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Is this a joke?

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joose6 View Drop Down
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  Quote joose6 Quote  Post ReplyReply Direct Link To This Post Topic: Is this a joke?
    Posted: Mar 31 2008 at 7:30pm
Who in the hell lets their kid go to school in earrings, high heels, and makeup?  Even with his "rough upbringing," why are his foster parents or home supervisors allowing his begavior?  And then we are shocked that he got shot down at school?
 
Of course I don't agree with the kid who shot him....And I think it's a tragedy that a 14 year old boy had to die.   Surely you knew that this was going to turn out bad for him, whether being beaten down daily or being shot to death. 
 
Then, the school system should have never allowed this pure ignorance on the part of "Larry's" parents, foster parents, whatever, and Larry himself.  Ridiculous.  They said that if girls wear jewelry, you can't stop the boys.  BULLsh*t.  Want to argue?  Want to tell me that he DOES have the right to do it?  Well, tell Larry that.  Oh, wait....you can't.  I'm tired of this idiotic liberal attitude in the United States.  Your ignorant radical left wing ideals are tearing this nation apart.
 
Sorry, I feel sorry for Larry, and the kid who was probably tortured by Larry's "innocent" advances who will now spend the rest of his life in prison.  I don't feel sorry for all of you bleeding hearts who are crying out for "tolerance" in schools.
 
Good job, your idea that everyone has the freedom to behave however they want at any time just got a 14 year old killed.  I hope you feel all warm and fuzzy at Larry's "courage."  The courage that got him murdered.
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V.O.R. View Drop Down
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  Quote V.O.R. Quote  Post ReplyReply Direct Link To This Post Posted: Apr 01 2008 at 3:59pm

Joose6, I only wish it was a joke. But the fact is that one young man is dead never to have the chance to grow up and fully reach his potential, and another waits in jail for his trial  because of a hateful act of violence and will also most likely never reach his full potential as he serves the rest of his life in prison. So NO Joose6 this is no joke!

Perhaps if the school system had followed it's own rules and regulations this tragedy could have been averted. Perhaps if Casa Pacifica, who was responsible for Larry at the time executed good judgement as a responsible guardian, this tragedy could have been avoided. Perhaps if other students that knew of this before hand, had the brains to say something to stop it, this tragedy could have been avoided.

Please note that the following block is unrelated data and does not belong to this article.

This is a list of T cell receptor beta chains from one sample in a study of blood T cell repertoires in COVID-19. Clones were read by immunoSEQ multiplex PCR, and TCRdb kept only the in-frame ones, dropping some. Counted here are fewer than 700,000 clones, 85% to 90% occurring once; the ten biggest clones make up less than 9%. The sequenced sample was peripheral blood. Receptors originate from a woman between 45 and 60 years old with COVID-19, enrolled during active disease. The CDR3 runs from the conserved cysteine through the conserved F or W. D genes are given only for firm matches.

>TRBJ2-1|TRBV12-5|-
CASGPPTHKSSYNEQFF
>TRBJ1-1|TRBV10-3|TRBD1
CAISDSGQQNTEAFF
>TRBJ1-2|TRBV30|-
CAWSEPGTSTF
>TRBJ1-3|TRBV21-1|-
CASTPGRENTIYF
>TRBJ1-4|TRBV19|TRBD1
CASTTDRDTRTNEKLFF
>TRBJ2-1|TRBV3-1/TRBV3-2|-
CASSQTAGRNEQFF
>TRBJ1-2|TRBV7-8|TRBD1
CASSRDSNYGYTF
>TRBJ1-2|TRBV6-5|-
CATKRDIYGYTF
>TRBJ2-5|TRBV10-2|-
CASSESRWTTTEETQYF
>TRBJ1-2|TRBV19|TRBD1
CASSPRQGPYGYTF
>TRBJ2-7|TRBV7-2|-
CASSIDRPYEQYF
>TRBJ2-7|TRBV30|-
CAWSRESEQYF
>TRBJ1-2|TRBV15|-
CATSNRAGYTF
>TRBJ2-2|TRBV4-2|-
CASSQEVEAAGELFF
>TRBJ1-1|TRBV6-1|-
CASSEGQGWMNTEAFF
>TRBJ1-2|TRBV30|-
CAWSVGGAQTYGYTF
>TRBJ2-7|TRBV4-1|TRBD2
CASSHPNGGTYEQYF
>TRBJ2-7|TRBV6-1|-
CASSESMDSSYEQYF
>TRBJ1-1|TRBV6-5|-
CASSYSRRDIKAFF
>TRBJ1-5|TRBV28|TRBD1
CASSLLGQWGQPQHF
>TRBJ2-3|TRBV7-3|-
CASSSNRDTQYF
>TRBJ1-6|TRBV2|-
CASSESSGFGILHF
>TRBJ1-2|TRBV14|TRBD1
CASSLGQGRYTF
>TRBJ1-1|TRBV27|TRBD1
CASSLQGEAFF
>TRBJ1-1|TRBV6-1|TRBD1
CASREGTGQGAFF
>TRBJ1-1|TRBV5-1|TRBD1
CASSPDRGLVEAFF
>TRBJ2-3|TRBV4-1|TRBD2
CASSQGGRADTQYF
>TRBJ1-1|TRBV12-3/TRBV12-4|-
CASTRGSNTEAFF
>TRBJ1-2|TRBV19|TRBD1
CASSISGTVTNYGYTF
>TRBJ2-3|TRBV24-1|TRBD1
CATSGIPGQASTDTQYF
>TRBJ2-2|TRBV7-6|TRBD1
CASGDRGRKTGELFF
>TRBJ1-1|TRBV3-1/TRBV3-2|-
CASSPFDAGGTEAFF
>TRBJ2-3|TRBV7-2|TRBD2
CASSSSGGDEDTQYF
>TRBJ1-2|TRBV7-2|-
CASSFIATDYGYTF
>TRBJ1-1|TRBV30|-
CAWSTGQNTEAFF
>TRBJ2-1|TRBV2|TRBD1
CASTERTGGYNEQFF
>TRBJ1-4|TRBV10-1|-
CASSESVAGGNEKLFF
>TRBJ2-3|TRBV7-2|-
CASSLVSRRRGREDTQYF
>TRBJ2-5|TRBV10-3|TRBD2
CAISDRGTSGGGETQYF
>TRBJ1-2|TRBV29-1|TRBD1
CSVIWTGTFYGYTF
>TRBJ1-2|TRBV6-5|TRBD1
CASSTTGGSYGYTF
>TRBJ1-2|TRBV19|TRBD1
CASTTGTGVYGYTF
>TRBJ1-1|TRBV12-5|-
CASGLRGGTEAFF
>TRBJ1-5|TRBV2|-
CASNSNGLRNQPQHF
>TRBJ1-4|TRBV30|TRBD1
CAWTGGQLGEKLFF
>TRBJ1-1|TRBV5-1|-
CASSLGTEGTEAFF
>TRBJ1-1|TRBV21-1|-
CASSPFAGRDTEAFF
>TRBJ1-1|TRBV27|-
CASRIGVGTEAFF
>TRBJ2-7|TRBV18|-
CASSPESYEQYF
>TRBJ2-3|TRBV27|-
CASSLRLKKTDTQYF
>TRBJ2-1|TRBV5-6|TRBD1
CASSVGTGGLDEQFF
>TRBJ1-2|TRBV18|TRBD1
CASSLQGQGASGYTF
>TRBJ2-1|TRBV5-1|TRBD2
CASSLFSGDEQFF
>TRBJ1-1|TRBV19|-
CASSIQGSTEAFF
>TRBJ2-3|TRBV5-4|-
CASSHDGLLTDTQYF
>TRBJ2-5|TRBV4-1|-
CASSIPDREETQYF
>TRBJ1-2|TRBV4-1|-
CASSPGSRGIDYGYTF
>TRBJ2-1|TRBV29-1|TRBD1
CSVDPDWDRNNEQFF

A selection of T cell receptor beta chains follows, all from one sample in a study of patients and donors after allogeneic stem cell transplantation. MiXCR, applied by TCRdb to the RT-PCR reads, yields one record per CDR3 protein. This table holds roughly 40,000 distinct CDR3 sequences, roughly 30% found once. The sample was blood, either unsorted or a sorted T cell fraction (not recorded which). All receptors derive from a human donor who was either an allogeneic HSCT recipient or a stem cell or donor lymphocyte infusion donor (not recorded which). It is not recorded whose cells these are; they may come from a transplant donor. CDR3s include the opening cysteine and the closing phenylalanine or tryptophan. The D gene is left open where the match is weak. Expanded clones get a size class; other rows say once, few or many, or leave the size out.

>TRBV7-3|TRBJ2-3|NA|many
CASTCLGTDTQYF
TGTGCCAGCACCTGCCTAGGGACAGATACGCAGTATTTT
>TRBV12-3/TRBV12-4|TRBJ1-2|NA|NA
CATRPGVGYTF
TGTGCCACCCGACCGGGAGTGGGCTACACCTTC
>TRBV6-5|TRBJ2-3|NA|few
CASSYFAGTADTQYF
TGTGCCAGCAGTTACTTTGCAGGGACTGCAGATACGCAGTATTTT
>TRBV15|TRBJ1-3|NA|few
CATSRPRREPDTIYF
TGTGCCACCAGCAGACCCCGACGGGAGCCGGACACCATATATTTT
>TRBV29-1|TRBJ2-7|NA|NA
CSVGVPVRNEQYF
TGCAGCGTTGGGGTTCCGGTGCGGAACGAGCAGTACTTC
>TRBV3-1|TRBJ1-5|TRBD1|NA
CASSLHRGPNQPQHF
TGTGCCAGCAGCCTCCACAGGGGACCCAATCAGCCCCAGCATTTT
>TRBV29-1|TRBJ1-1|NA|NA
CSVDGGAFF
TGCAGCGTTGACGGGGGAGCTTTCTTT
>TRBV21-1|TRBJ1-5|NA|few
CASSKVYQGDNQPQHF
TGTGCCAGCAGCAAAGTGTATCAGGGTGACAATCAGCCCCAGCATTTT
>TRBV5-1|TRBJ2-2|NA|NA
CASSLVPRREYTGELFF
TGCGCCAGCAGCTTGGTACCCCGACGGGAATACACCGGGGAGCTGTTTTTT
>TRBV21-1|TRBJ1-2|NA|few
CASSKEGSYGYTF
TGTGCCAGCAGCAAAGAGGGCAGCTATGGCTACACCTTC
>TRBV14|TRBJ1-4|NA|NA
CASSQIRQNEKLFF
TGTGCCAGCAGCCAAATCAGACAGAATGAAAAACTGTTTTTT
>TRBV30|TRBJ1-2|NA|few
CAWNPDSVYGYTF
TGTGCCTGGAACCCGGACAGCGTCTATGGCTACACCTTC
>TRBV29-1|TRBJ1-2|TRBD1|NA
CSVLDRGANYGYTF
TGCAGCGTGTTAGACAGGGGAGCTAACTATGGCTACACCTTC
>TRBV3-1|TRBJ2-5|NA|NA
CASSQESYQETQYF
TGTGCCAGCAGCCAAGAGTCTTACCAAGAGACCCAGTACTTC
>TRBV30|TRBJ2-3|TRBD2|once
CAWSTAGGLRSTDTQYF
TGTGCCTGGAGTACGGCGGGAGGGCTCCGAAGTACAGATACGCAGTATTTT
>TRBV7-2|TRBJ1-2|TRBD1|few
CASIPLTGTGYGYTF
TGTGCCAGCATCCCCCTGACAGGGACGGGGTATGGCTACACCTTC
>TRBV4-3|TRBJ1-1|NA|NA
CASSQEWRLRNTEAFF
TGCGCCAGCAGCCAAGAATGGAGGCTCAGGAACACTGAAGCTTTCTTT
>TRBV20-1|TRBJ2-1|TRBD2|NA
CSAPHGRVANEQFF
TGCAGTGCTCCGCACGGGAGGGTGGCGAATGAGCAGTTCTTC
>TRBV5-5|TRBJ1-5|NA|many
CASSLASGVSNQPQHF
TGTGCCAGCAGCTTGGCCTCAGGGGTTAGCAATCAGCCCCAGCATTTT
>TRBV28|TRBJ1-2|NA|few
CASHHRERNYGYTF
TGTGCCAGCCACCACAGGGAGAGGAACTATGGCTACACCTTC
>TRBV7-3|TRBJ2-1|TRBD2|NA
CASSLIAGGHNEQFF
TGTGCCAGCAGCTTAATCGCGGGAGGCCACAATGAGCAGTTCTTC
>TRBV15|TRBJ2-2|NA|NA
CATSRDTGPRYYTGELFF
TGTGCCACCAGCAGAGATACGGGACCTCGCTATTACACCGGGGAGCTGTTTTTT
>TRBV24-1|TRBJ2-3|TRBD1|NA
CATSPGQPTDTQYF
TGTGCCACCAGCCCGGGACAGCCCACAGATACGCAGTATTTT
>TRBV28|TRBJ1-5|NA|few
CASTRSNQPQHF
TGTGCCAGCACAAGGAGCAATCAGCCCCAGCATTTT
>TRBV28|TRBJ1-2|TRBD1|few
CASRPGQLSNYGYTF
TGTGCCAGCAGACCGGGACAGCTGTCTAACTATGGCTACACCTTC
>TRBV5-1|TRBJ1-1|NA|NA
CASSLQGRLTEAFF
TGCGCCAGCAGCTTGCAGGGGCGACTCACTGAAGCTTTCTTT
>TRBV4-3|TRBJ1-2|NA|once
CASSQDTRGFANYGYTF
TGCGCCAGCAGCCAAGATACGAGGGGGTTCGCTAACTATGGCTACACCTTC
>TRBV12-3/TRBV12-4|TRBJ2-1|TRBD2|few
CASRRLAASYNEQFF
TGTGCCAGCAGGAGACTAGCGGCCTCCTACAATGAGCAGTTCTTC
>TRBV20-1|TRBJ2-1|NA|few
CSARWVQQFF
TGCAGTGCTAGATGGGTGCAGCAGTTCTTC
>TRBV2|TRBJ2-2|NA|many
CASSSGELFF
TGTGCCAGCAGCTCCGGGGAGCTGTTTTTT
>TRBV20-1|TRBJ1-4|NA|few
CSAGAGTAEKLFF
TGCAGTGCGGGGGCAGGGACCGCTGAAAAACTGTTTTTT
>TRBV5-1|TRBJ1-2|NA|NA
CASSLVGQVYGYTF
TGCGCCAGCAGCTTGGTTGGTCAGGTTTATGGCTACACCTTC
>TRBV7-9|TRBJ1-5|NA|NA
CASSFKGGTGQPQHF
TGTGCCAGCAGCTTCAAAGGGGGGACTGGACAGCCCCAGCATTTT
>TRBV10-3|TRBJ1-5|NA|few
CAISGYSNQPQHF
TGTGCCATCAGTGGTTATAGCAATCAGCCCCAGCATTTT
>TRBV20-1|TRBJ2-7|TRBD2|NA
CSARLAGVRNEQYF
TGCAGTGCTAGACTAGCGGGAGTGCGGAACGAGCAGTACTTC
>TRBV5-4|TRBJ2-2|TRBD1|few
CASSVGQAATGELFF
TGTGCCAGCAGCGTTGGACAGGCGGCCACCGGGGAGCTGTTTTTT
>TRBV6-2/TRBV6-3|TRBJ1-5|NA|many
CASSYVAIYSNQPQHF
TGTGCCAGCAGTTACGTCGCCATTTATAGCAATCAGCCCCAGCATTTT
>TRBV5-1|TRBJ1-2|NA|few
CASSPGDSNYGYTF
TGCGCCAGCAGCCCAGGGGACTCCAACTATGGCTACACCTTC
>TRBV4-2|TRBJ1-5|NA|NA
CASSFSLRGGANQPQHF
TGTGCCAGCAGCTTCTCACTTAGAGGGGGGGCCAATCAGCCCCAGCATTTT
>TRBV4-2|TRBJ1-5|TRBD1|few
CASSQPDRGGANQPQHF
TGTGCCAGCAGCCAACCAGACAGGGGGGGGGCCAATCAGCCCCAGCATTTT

That is a lot of perhaps, any of which could have made a big difference in the outcome of this mess. A lot of mistakes were made by people that should have known better and that is no joke.

When life is so cheap that it is easier to execute someone than to ignore a small problem or ask for help then we are all in trouble and that is NO JOKE.  Yes there is a lot of ignorance here, we see it every day in political correctness gone awry. Common sense should never be replaced by political correctness and that is exactly what went wrong here, with the school, the county, the rainbow people and every other organization that had a hand it letting this problem advance to the level that caused Larry's death. 
 
AND THAT IS NO JOKE!


Edited by V.O.R. - Apr 01 2008 at 4:00pm
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belovedreborn View Drop Down
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  Quote belovedreborn Quote  Post ReplyReply Direct Link To This Post Posted: Apr 01 2008 at 7:44pm
It is indeed sad and tragic.  It is clearly no joke!  In my personal opinion, the issue is not that everybody let him down or that others should have had the intelligence to stop him from this "crazy" and "dangerous" behavior.  The issue is, "At what point in our lives do we get to declare who WE ARE and why society in general can say you can't be who you are.  Larry clearly had a vision of himself that was counter to society, a vision counter to our, oh so sensitive, judeo-christian mores.  I am transgendered.  This means that I as a (one-time) male have the temerity to shave my legs, wear makeup, wear my hair more befitting of a woman,  have both my ears pierced and, oh no, I wear earrings in them and Goddess forbid, I do all this in public.  I am also nearing 60 years old.  I did not transition until I was 48 years old; until that time I led a  life acceptable to the church and society, and so filled with fear that someone would find out my secret and ruin my societally correct, perfectly christian life.  My younger  brother was gay.  He came out while he was still in high school, at 17, in 1966.  I never understood the power of my brother's choice, for my transition, until I could no longer stand not being me.  Larry made his own choice, as did my brother, at an early age.  Larry's choice got him killed.  He should have been protected, not stopped.  Larry's sacrifice and choice will pave the way, painfully so, for many of those of us who will come after.

<<Then, the school system should have never allowed this pure ignorance on the part of "Larry's" parents, foster parents, whatever, and Larry himself.  Ridiculous.  They said that if girls wear jewelry, you can't stop the boys.  BULLsh*t.  Want to argue?  Want to tell me that he DOES have the right to do it?  Well, tell Larry that.  Oh, wait....you can't.  I'm tired of this idiotic liberal attitude in the United States.  Your ignorant radical left wing ideals are tearing this nation apart.>>